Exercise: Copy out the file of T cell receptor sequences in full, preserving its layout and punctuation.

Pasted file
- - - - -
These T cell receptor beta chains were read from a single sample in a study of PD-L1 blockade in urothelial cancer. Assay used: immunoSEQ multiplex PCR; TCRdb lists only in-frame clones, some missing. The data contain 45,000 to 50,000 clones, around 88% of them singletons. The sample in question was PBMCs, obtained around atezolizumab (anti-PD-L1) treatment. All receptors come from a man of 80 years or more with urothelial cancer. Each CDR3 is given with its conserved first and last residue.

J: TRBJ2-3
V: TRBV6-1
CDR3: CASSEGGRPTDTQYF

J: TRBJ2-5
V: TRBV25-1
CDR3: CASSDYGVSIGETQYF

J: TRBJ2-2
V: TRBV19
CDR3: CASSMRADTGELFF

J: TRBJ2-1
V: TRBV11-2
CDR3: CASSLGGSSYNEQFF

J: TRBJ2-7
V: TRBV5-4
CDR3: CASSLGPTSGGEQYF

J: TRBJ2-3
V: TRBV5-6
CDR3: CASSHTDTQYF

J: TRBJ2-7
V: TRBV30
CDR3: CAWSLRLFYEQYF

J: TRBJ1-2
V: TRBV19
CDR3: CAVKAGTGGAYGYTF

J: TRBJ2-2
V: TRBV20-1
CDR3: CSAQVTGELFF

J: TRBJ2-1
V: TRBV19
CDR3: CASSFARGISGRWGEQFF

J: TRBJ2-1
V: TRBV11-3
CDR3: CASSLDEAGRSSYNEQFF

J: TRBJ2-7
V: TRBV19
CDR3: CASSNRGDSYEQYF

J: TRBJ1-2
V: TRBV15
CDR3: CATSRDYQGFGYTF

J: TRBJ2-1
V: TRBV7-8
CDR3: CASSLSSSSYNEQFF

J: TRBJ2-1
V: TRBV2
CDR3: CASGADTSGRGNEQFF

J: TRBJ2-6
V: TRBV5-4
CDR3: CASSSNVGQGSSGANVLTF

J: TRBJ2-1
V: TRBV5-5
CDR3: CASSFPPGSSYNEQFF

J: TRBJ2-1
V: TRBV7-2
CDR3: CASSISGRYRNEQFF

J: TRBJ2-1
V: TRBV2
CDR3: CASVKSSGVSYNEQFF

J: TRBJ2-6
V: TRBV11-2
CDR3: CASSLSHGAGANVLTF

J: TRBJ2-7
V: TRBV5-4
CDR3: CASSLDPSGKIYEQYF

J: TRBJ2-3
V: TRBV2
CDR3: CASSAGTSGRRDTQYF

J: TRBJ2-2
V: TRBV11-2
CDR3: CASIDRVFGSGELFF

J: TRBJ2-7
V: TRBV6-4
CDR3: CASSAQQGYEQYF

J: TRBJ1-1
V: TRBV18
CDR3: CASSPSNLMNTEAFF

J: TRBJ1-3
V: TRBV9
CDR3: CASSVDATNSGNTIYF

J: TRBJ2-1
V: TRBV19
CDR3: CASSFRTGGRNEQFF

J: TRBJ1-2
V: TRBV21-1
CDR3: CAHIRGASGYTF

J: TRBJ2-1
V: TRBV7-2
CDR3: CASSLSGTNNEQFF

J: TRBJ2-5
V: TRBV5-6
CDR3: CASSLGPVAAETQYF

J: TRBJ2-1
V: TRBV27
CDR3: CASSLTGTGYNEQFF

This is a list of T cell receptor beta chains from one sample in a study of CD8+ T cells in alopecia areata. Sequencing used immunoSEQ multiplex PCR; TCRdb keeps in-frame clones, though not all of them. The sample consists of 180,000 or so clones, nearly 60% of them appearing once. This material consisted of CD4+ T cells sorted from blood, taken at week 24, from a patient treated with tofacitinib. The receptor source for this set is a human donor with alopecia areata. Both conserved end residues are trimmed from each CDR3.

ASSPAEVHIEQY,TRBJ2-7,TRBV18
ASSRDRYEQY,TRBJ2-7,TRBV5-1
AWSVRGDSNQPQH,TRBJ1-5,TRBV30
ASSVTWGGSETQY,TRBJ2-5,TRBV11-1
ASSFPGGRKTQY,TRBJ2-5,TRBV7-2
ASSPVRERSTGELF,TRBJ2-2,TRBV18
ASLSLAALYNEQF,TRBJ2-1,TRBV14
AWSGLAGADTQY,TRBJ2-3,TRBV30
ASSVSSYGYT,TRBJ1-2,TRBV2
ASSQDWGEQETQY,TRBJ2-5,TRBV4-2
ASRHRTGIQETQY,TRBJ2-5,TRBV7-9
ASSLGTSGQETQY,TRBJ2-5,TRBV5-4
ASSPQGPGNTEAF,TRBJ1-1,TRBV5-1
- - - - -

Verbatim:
These T cell receptor beta chains were read from a single sample in a study of PD-L1 blockade in urothelial cancer. Assay used: immunoSEQ multiplex PCR; TCRdb lists only in-frame clones, some missing. The data contain 45,000 to 50,000 clones, around 88% of them singletons. The sample in question was PBMCs, obtained around atezolizumab (anti-PD-L1) treatment. All receptors come from a man of 80 years or more with urothelial cancer. Each CDR3 is given with its conserved first and last residue.

J: TRBJ2-3
V: TRBV6-1
CDR3: CASSEGGRPTDTQYF

J: TRBJ2-5
V: TRBV25-1
CDR3: CASSDYGVSIGETQYF

J: TRBJ2-2
V: TRBV19
CDR3: CASSMRADTGELFF

J: TRBJ2-1
V: TRBV11-2
CDR3: CASSLGGSSYNEQFF

J: TRBJ2-7
V: TRBV5-4
CDR3: CASSLGPTSGGEQYF

J: TRBJ2-3
V: TRBV5-6
CDR3: CASSHTDTQYF

J: TRBJ2-7
V: TRBV30
CDR3: CAWSLRLFYEQYF

J: TRBJ1-2
V: TRBV19
CDR3: CAVKAGTGGAYGYTF

J: TRBJ2-2
V: TRBV20-1
CDR3: CSAQVTGELFF

J: TRBJ2-1
V: TRBV19
CDR3: CASSFARGISGRWGEQFF

J: TRBJ2-1
V: TRBV11-3
CDR3: CASSLDEAGRSSYNEQFF

J: TRBJ2-7
V: TRBV19
CDR3: CASSNRGDSYEQYF

J: TRBJ1-2
V: TRBV15
CDR3: CATSRDYQGFGYTF

J: TRBJ2-1
V: TRBV7-8
CDR3: CASSLSSSSYNEQFF

J: TRBJ2-1
V: TRBV2
CDR3: CASGADTSGRGNEQFF

J: TRBJ2-6
V: TRBV5-4
CDR3: CASSSNVGQGSSGANVLTF

J: TRBJ2-1
V: TRBV5-5
CDR3: CASSFPPGSSYNEQFF

J: TRBJ2-1
V: TRBV7-2
CDR3: CASSISGRYRNEQFF

J: TRBJ2-1
V: TRBV2
CDR3: CASVKSSGVSYNEQFF

J: TRBJ2-6
V: TRBV11-2
CDR3: CASSLSHGAGANVLTF

J: TRBJ2-7
V: TRBV5-4
CDR3: CASSLDPSGKIYEQYF

J: TRBJ2-3
V: TRBV2
CDR3: CASSAGTSGRRDTQYF

J: TRBJ2-2
V: TRBV11-2
CDR3: CASIDRVFGSGELFF

J: TRBJ2-7
V: TRBV6-4
CDR3: CASSAQQGYEQYF

J: TRBJ1-1
V: TRBV18
CDR3: CASSPSNLMNTEAFF

J: TRBJ1-3
V: TRBV9
CDR3: CASSVDATNSGNTIYF

J: TRBJ2-1
V: TRBV19
CDR3: CASSFRTGGRNEQFF

J: TRBJ1-2
V: TRBV21-1
CDR3: CAHIRGASGYTF

J: TRBJ2-1
V: TRBV7-2
CDR3: CASSLSGTNNEQFF

J: TRBJ2-5
V: TRBV5-6
CDR3: CASSLGPVAAETQYF

J: TRBJ2-1
V: TRBV27
CDR3: CASSLTGTGYNEQFF

This is a list of T cell receptor beta chains from one sample in a study of CD8+ T cells in alopecia areata. Sequencing used immunoSEQ multiplex PCR; TCRdb keeps in-frame clones, though not all of them. The sample consists of 180,000 or so clones, nearly 60% of them appearing once. This material consisted of CD4+ T cells sorted from blood, taken at week 24, from a patient treated with tofacitinib. The receptor source for this set is a human donor with alopecia areata. Both conserved end residues are trimmed from each CDR3.

ASSPAEVHIEQY,TRBJ2-7,TRBV18
ASSRDRYEQY,TRBJ2-7,TRBV5-1
AWSVRGDSNQPQH,TRBJ1-5,TRBV30
ASSVTWGGSETQY,TRBJ2-5,TRBV11-1
ASSFPGGRKTQY,TRBJ2-5,TRBV7-2
ASSPVRERSTGELF,TRBJ2-2,TRBV18
ASLSLAALYNEQF,TRBJ2-1,TRBV14
AWSGLAGADTQY,TRBJ2-3,TRBV30
ASSVSSYGYT,TRBJ1-2,TRBV2
ASSQDWGEQETQY,TRBJ2-5,TRBV4-2
ASRHRTGIQETQY,TRBJ2-5,TRBV7-9
ASSLGTSGQETQY,TRBJ2-5,TRBV5-4
ASSPQGPGNTEAF,TRBJ1-1,TRBV5-1